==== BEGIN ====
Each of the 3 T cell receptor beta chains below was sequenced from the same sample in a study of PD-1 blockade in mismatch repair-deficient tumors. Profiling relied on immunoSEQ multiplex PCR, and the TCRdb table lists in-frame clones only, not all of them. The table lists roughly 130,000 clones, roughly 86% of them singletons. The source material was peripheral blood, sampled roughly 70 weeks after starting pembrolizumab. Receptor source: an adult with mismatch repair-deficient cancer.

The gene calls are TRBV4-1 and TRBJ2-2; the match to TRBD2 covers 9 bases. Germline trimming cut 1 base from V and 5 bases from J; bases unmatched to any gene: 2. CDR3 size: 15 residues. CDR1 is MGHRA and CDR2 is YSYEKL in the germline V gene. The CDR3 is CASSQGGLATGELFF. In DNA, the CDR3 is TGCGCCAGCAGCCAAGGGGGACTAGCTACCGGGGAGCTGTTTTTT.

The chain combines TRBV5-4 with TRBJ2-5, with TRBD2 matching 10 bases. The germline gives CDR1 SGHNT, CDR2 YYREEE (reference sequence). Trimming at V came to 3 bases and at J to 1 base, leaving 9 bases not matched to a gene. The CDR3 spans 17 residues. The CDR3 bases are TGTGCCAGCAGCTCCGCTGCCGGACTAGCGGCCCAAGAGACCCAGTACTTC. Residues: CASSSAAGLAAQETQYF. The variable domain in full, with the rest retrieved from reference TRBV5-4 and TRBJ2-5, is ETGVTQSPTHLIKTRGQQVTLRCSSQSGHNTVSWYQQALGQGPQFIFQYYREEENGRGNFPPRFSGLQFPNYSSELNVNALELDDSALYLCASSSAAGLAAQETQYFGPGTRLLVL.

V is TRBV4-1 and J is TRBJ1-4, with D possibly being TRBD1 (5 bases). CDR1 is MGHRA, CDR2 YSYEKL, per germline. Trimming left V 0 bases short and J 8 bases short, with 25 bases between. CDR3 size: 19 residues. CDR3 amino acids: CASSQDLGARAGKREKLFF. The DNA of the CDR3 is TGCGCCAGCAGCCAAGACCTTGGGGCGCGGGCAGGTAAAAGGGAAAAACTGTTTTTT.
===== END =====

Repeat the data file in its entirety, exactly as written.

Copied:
Each of the 3 T cell receptor beta chains below was sequenced from the same sample in a study of PD-1 blockade in mismatch repair-deficient tumors. Profiling relied on immunoSEQ multiplex PCR, and the TCRdb table lists in-frame clones only, not all of them. The table lists roughly 130,000 clones, roughly 86% of them singletons. The source material was peripheral blood, sampled roughly 70 weeks after starting pembrolizumab. Receptor source: an adult with mismatch repair-deficient cancer.

The gene calls are TRBV4-1 and TRBJ2-2; the match to TRBD2 covers 9 bases. Germline trimming cut 1 base from V and 5 bases from J; bases unmatched to any gene: 2. CDR3 size: 15 residues. CDR1 is MGHRA and CDR2 is YSYEKL in the germline V gene. The CDR3 is CASSQGGLATGELFF. In DNA, the CDR3 is TGCGCCAGCAGCCAAGGGGGACTAGCTACCGGGGAGCTGTTTTTT.

The chain combines TRBV5-4 with TRBJ2-5, with TRBD2 matching 10 bases. The germline gives CDR1 SGHNT, CDR2 YYREEE (reference sequence). Trimming at V came to 3 bases and at J to 1 base, leaving 9 bases not matched to a gene. The CDR3 spans 17 residues. The CDR3 bases are TGTGCCAGCAGCTCCGCTGCCGGACTAGCGGCCCAAGAGACCCAGTACTTC. Residues: CASSSAAGLAAQETQYF. The variable domain in full, with the rest retrieved from reference TRBV5-4 and TRBJ2-5, is ETGVTQSPTHLIKTRGQQVTLRCSSQSGHNTVSWYQQALGQGPQFIFQYYREEENGRGNFPPRFSGLQFPNYSSELNVNALELDDSALYLCASSSAAGLAAQETQYFGPGTRLLVL.

V is TRBV4-1 and J is TRBJ1-4, with D possibly being TRBD1 (5 bases). CDR1 is MGHRA, CDR2 YSYEKL, per germline. Trimming left V 0 bases short and J 8 bases short, with 25 bases between. CDR3 size: 19 residues. CDR3 amino acids: CASSQDLGARAGKREKLFF. The DNA of the CDR3 is TGCGCCAGCAGCCAAGACCTTGGGGCGCGGGCAGGTAAAAGGGAAAAACTGTTTTTT.